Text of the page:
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Wednesday morning federal headlines - June 27, 2012
Wednesday - 6/27/2012, 8:40am EDT
The cash-strapped Postal Service
could turn a profit if it became a bank. Outside the United States, postal
services get 22 percent of their revenues from personal banking services such as
credit cards. But the practice ended decades ago in the U.S. Still, one professor
who's studied the USPS financial problems thinks management should consider the
idea. Sheldon Garon of Princeton tells Federal News Radio, the Postal Service
ought to sell mutual funds and even small loans. But a Postal spokesman said the
United States has enough banks already. (Federal News Radio)
Several senators think the Pentagon is acting like an ostrich and they want to
pull its head out of the sand. The issue is sequestration and what would
happen if the military is hit by across-the-board budget cuts. Pentagon leaders
have no formal plans for sequestration. They believe it will never actually
happen. But Rep. Kelly Ayotte (R-N.H.) wants to force the issue. She promised to
attach an amendment to, as she put it, every bill that walks. She promised to get
the sequestration plans out of the Defense Department line by line. Deputy Defense
Secretary Ashton Carter said planning for sequestration would be applying rational
thinking to the irrational. (Federal News Radio)
The Federal Aviation
Administration's contract to train air-traffic controllers is running out of
money and one lawmaker wants an explanation. Sen. Claire McCaskill (D-Mo.) sent a
letter to the FAA, noting that funding will run dry in August, more than a year
before the contract is supposed to end. McCaskill said the money crunch might
force the FAA to extend the deal without studying the costs or new training needs.
The FAA has paid the provider, Raytheon, at least $46 million more than expected.
With only 23 days to work until the end of the fiscal year, Congress is
running out of time to pass critical bills. Still unfinished is the
Hill's work on the 2013 budget, Postal Service reform and cybersecurity. The
calendar contains 96 days until Oct. 1, but Congress doesn't work Mondays,
Fridays, weekends or holidays. Plus it has recesses scheduled for August. The
House has passed six appropriations bills, with four more out of committee
awaiting debate. Senate committees have passed nine spending bills, but none have
passed the full chamber. The Senate passed FDA reauthorization yesterday.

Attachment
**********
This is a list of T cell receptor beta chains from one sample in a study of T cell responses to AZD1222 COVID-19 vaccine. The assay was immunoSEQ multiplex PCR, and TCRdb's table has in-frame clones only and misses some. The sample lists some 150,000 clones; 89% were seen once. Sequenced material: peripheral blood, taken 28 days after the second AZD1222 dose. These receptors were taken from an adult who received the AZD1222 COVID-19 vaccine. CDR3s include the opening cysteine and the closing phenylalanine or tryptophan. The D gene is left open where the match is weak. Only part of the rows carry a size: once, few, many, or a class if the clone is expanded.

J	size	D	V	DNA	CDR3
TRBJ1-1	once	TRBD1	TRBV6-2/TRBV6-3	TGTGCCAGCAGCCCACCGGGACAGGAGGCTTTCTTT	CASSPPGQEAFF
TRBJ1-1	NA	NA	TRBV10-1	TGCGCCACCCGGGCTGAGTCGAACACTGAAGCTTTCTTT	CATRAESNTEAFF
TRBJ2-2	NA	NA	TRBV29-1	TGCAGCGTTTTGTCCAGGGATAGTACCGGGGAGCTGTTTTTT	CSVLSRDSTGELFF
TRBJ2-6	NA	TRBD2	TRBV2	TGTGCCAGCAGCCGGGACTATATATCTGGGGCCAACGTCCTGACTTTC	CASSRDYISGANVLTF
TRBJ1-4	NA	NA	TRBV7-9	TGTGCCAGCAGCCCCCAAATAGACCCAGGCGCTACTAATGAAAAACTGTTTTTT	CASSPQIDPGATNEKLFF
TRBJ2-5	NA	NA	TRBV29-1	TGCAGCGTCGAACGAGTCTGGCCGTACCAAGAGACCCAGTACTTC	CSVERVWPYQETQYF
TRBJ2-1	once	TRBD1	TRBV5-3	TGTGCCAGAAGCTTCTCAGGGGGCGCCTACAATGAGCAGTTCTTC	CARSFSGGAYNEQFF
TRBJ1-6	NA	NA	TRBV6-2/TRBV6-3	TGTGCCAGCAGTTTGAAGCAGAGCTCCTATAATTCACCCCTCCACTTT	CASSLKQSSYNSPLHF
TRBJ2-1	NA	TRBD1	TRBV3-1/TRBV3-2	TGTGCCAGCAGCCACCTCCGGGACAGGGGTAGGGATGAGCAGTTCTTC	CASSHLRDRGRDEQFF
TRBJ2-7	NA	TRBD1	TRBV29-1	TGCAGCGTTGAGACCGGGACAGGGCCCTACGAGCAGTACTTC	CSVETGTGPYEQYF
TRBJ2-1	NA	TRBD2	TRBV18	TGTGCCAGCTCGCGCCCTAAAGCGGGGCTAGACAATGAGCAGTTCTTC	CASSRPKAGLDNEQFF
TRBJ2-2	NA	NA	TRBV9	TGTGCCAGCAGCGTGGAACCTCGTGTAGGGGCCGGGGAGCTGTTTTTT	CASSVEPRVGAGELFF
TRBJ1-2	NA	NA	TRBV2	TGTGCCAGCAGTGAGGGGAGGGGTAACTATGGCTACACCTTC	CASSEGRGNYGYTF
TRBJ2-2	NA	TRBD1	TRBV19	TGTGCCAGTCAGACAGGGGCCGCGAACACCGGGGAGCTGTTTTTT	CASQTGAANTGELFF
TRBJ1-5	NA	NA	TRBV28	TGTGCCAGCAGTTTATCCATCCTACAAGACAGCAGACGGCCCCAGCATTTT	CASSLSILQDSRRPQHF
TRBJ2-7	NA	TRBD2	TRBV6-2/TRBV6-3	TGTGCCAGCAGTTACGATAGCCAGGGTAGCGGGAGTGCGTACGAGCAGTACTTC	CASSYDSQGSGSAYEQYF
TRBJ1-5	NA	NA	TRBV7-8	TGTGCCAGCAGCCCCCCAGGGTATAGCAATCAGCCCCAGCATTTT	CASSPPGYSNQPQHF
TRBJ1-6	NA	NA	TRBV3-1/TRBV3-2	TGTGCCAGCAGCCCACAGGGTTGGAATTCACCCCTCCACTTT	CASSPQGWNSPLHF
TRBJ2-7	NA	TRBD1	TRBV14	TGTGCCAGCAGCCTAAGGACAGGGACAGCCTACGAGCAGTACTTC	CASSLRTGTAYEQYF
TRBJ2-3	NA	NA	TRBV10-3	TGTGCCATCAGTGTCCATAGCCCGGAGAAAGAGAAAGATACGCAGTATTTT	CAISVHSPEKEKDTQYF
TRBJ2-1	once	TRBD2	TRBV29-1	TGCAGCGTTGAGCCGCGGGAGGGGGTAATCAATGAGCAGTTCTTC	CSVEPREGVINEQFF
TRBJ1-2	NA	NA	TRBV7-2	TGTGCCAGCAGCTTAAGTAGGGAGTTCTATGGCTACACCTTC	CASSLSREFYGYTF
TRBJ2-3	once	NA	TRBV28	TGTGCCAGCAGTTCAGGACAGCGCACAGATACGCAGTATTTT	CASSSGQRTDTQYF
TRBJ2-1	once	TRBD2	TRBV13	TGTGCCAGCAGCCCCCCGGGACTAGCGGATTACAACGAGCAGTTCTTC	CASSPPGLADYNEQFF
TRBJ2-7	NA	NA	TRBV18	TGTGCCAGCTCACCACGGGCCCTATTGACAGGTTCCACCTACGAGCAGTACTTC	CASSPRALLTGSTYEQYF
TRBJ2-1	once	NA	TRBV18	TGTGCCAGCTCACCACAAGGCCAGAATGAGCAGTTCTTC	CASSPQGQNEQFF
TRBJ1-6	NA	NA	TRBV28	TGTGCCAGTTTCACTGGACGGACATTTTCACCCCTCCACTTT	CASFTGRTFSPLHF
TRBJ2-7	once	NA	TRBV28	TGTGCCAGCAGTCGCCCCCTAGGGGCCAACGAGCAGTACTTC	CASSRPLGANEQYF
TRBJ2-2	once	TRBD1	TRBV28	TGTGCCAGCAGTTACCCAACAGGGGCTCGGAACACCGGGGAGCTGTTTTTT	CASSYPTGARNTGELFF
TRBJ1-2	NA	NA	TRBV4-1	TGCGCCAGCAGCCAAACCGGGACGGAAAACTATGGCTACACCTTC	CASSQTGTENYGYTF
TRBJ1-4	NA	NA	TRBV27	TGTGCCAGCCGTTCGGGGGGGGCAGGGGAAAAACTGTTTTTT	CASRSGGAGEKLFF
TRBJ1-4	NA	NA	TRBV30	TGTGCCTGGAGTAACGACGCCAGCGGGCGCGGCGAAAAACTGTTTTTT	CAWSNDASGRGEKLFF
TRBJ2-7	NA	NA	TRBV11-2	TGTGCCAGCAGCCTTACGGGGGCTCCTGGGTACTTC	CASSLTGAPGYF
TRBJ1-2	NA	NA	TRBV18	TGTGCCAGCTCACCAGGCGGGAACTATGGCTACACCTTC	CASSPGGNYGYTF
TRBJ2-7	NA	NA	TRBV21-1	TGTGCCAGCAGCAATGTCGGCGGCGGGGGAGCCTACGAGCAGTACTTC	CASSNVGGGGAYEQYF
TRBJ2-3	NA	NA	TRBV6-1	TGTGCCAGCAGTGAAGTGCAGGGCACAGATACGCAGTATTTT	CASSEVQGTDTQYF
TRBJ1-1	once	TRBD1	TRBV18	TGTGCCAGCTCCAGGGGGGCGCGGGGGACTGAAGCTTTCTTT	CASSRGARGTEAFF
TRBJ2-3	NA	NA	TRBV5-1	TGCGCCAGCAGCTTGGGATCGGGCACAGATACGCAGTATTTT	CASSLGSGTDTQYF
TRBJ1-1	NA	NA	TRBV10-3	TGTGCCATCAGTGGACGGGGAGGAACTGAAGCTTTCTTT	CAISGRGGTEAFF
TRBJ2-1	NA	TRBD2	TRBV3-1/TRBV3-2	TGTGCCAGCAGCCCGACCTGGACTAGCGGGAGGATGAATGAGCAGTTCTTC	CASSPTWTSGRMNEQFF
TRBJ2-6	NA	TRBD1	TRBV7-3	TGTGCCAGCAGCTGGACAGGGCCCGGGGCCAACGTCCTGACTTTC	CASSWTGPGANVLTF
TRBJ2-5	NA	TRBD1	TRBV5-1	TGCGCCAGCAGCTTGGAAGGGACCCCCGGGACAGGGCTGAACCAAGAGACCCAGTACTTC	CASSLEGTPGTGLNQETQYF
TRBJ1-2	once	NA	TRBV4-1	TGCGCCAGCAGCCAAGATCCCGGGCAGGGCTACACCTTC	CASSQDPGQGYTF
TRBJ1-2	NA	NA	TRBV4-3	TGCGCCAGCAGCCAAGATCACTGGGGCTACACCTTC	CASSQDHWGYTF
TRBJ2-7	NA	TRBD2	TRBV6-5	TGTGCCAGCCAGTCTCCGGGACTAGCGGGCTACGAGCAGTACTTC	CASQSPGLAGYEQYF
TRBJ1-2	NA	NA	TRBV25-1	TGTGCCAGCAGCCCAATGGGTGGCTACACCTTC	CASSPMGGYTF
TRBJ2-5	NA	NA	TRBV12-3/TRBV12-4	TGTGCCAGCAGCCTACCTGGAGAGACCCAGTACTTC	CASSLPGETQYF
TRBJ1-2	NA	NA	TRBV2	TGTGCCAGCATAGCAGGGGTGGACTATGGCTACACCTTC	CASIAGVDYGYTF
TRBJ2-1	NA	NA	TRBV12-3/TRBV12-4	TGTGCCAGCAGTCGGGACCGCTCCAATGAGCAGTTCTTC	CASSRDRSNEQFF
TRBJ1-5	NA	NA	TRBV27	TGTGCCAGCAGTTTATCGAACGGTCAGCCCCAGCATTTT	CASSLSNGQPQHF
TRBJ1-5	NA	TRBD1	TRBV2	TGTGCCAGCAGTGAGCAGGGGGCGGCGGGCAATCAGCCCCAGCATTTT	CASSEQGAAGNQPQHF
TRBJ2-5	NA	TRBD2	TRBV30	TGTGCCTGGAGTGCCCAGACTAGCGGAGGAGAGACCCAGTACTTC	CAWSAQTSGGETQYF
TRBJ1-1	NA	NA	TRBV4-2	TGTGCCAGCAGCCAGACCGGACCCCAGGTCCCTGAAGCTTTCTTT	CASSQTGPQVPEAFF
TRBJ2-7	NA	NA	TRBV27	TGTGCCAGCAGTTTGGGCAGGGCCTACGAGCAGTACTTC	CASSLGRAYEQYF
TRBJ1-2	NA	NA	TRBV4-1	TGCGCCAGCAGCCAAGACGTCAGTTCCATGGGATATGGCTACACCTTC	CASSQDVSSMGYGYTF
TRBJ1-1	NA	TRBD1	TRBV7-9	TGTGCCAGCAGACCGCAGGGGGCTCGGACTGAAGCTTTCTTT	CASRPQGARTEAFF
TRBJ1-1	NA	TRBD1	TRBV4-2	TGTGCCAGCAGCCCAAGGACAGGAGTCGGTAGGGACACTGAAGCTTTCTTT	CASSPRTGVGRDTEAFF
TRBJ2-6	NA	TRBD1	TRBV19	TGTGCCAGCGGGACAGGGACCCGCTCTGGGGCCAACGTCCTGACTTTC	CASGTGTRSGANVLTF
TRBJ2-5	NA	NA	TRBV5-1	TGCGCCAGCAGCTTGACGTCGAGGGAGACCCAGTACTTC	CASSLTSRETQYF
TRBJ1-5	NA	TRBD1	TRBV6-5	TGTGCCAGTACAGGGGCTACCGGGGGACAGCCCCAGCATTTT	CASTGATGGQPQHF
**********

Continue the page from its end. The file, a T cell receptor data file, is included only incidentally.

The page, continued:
(Federal News Radio)
It may be getting easier for military spouses to have careers despite moving
from base to base. First Lady Michelle Obama launched a campaign four months ago
to end this long-standing problem for military families. Yesterday, Illinois
became the 23rd state to enact a law recognizing professional licenses that
spouses have earned in other states. Nurses, teachers and other professionals who
require licenses to practice have had difficulty keeping up their career when they
move around so often. The White House estimated that 100,000 spouses serve in
professions that required state licenses. (White House)
According to an inspector general report, Nuclear Regulatory Commission
Chairman Gregory Jaczko bullied and intimidated fellow commissioners and
employees. The report concluded Jaczko created a tense working environment and was
particularly intimidating to women. The IG named 15 instances of bullying
behavior. It also said Jazcko was correct in seeing last year's Japanese nuclear
disaster as a threat to the United States. IG Hubert Bell reported Jazcko tried to
keep fellow commissioners informed during the crisis, but he attempted to control
the flow of information. Jazcko has announced his retirement, pending confirmation
of a successor. (Federal News Radio)
Federal corrections officers are patrolling with pepper spray for the first
time. The Bureau of Prisons is easing up on a no-weapons policy because of rising
violence in detention centers. McClatchy Newspapers
reported that several states
have let their guards carry pepper spray for years, but the feds have long
resisted. Managers have worried that inmates could grab the spray and use it
against the officers. But the 2008 murder of a guard in California helped change
officials' minds. Just seven federal prisons have instituted the policy.
Two local congressmen want to overhaul the Senior Executive Service.
Reps. Jim Moran (D-Va.) and Gerry Connolly (D-Va.) have introduced legislation
that would change the pay scale to benefit the top career feds. SES members'
performance awards and bonuses would count toward their retirement pay. It would
also limit the number of political appointees who could crowd out career feds for
top positions. But it stops short of requiring SES members to move from agency to
agency throughout their careers, a controversial idea that Moran has supported.
There's a similar bill in the Senate. (Federal News Radio)